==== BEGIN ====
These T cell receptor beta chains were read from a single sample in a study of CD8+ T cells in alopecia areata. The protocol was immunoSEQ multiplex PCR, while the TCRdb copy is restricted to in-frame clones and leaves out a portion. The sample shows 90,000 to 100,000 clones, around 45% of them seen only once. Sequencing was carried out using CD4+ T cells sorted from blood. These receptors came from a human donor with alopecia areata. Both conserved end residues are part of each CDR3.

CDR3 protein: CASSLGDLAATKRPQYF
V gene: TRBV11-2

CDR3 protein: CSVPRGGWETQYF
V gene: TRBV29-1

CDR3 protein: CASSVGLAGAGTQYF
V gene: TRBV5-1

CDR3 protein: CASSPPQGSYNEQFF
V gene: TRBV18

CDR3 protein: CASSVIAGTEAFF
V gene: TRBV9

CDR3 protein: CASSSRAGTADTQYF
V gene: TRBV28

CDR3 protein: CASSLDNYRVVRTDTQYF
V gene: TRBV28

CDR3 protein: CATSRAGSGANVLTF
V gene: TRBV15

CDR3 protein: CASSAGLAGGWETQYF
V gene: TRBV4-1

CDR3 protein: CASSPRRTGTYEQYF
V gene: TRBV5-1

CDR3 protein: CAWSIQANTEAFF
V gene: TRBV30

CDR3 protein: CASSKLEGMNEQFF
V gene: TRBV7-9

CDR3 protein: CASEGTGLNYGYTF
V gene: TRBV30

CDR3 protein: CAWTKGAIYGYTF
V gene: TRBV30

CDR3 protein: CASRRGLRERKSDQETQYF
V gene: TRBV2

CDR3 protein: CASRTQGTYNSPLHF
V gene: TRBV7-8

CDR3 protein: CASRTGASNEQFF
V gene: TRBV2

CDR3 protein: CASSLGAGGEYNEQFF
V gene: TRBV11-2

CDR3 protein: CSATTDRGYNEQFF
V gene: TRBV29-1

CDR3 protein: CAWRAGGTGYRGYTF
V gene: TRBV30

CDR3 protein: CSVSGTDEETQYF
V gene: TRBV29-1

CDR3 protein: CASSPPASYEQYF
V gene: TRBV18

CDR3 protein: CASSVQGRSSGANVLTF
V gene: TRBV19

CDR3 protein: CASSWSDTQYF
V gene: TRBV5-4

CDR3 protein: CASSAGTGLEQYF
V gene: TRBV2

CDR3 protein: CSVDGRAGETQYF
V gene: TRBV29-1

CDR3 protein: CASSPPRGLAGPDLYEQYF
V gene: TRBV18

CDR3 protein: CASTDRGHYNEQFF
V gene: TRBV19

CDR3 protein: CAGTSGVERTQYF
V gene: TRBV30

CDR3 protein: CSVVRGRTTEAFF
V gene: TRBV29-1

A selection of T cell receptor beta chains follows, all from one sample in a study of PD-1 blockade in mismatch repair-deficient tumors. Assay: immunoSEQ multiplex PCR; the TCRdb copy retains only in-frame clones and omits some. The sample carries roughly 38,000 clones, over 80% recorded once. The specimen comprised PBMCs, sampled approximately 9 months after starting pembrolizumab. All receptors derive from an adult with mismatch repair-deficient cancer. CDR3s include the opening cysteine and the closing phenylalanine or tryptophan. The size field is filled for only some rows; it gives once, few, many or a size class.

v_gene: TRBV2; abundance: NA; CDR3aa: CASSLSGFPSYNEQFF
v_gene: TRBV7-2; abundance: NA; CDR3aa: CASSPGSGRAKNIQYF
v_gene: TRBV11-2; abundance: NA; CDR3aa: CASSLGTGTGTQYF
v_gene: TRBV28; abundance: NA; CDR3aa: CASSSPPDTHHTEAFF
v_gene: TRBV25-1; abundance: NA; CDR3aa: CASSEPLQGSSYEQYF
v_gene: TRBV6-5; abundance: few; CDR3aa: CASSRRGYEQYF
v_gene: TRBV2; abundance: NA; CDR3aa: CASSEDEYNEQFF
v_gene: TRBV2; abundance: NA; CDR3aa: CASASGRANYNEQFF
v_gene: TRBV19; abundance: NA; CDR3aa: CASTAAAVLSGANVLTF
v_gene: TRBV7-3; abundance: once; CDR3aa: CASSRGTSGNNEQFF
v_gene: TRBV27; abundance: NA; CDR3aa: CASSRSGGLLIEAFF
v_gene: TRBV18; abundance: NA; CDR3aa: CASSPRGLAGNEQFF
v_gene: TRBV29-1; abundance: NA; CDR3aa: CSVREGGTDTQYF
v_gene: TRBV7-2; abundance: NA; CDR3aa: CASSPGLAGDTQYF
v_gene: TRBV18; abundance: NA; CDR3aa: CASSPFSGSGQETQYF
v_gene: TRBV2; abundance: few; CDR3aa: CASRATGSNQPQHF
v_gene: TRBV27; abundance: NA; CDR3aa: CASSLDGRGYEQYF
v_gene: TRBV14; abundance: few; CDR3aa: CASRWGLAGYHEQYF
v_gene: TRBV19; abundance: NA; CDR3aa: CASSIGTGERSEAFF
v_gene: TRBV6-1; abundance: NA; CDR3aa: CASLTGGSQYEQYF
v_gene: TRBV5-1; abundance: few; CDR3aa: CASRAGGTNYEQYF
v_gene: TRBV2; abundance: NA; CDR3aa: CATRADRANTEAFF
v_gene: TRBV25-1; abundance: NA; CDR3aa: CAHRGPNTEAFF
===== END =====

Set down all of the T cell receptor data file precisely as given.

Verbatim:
These T cell receptor beta chains were read from a single sample in a study of CD8+ T cells in alopecia areata. The protocol was immunoSEQ multiplex PCR, while the TCRdb copy is restricted to in-frame clones and leaves out a portion. The sample shows 90,000 to 100,000 clones, around 45% of them seen only once. Sequencing was carried out using CD4+ T cells sorted from blood. These receptors came from a human donor with alopecia areata. Both conserved end residues are part of each CDR3.

CDR3 protein: CASSLGDLAATKRPQYF
V gene: TRBV11-2

CDR3 protein: CSVPRGGWETQYF
V gene: TRBV29-1

CDR3 protein: CASSVGLAGAGTQYF
V gene: TRBV5-1

CDR3 protein: CASSPPQGSYNEQFF
V gene: TRBV18

CDR3 protein: CASSVIAGTEAFF
V gene: TRBV9

CDR3 protein: CASSSRAGTADTQYF
V gene: TRBV28

CDR3 protein: CASSLDNYRVVRTDTQYF
V gene: TRBV28

CDR3 protein: CATSRAGSGANVLTF
V gene: TRBV15

CDR3 protein: CASSAGLAGGWETQYF
V gene: TRBV4-1

CDR3 protein: CASSPRRTGTYEQYF
V gene: TRBV5-1

CDR3 protein: CAWSIQANTEAFF
V gene: TRBV30

CDR3 protein: CASSKLEGMNEQFF
V gene: TRBV7-9

CDR3 protein: CASEGTGLNYGYTF
V gene: TRBV30

CDR3 protein: CAWTKGAIYGYTF
V gene: TRBV30

CDR3 protein: CASRRGLRERKSDQETQYF
V gene: TRBV2

CDR3 protein: CASRTQGTYNSPLHF
V gene: TRBV7-8

CDR3 protein: CASRTGASNEQFF
V gene: TRBV2

CDR3 protein: CASSLGAGGEYNEQFF
V gene: TRBV11-2

CDR3 protein: CSATTDRGYNEQFF
V gene: TRBV29-1

CDR3 protein: CAWRAGGTGYRGYTF
V gene: TRBV30

CDR3 protein: CSVSGTDEETQYF
V gene: TRBV29-1

CDR3 protein: CASSPPASYEQYF
V gene: TRBV18

CDR3 protein: CASSVQGRSSGANVLTF
V gene: TRBV19

CDR3 protein: CASSWSDTQYF
V gene: TRBV5-4

CDR3 protein: CASSAGTGLEQYF
V gene: TRBV2

CDR3 protein: CSVDGRAGETQYF
V gene: TRBV29-1

CDR3 protein: CASSPPRGLAGPDLYEQYF
V gene: TRBV18

CDR3 protein: CASTDRGHYNEQFF
V gene: TRBV19

CDR3 protein: CAGTSGVERTQYF
V gene: TRBV30

CDR3 protein: CSVVRGRTTEAFF
V gene: TRBV29-1

A selection of T cell receptor beta chains follows, all from one sample in a study of PD-1 blockade in mismatch repair-deficient tumors. Assay: immunoSEQ multiplex PCR; the TCRdb copy retains only in-frame clones and omits some. The sample carries roughly 38,000 clones, over 80% recorded once. The specimen comprised PBMCs, sampled approximately 9 months after starting pembrolizumab. All receptors derive from an adult with mismatch repair-deficient cancer. CDR3s include the opening cysteine and the closing phenylalanine or tryptophan. The size field is filled for only some rows; it gives once, few, many or a size class.

v_gene: TRBV2; abundance: NA; CDR3aa: CASSLSGFPSYNEQFF
v_gene: TRBV7-2; abundance: NA; CDR3aa: CASSPGSGRAKNIQYF
v_gene: TRBV11-2; abundance: NA; CDR3aa: CASSLGTGTGTQYF
v_gene: TRBV28; abundance: NA; CDR3aa: CASSSPPDTHHTEAFF
v_gene: TRBV25-1; abundance: NA; CDR3aa: CASSEPLQGSSYEQYF
v_gene: TRBV6-5; abundance: few; CDR3aa: CASSRRGYEQYF
v_gene: TRBV2; abundance: NA; CDR3aa: CASSEDEYNEQFF
v_gene: TRBV2; abundance: NA; CDR3aa: CASASGRANYNEQFF
v_gene: TRBV19; abundance: NA; CDR3aa: CASTAAAVLSGANVLTF
v_gene: TRBV7-3; abundance: once; CDR3aa: CASSRGTSGNNEQFF
v_gene: TRBV27; abundance: NA; CDR3aa: CASSRSGGLLIEAFF
v_gene: TRBV18; abundance: NA; CDR3aa: CASSPRGLAGNEQFF
v_gene: TRBV29-1; abundance: NA; CDR3aa: CSVREGGTDTQYF
v_gene: TRBV7-2; abundance: NA; CDR3aa: CASSPGLAGDTQYF
v_gene: TRBV18; abundance: NA; CDR3aa: CASSPFSGSGQETQYF
v_gene: TRBV2; abundance: few; CDR3aa: CASRATGSNQPQHF
v_gene: TRBV27; abundance: NA; CDR3aa: CASSLDGRGYEQYF
v_gene: TRBV14; abundance: few; CDR3aa: CASRWGLAGYHEQYF
v_gene: TRBV19; abundance: NA; CDR3aa: CASSIGTGERSEAFF
v_gene: TRBV6-1; abundance: NA; CDR3aa: CASLTGGSQYEQYF
v_gene: TRBV5-1; abundance: few; CDR3aa: CASRAGGTNYEQYF
v_gene: TRBV2; abundance: NA; CDR3aa: CATRADRANTEAFF
v_gene: TRBV25-1; abundance: NA; CDR3aa: CAHRGPNTEAFF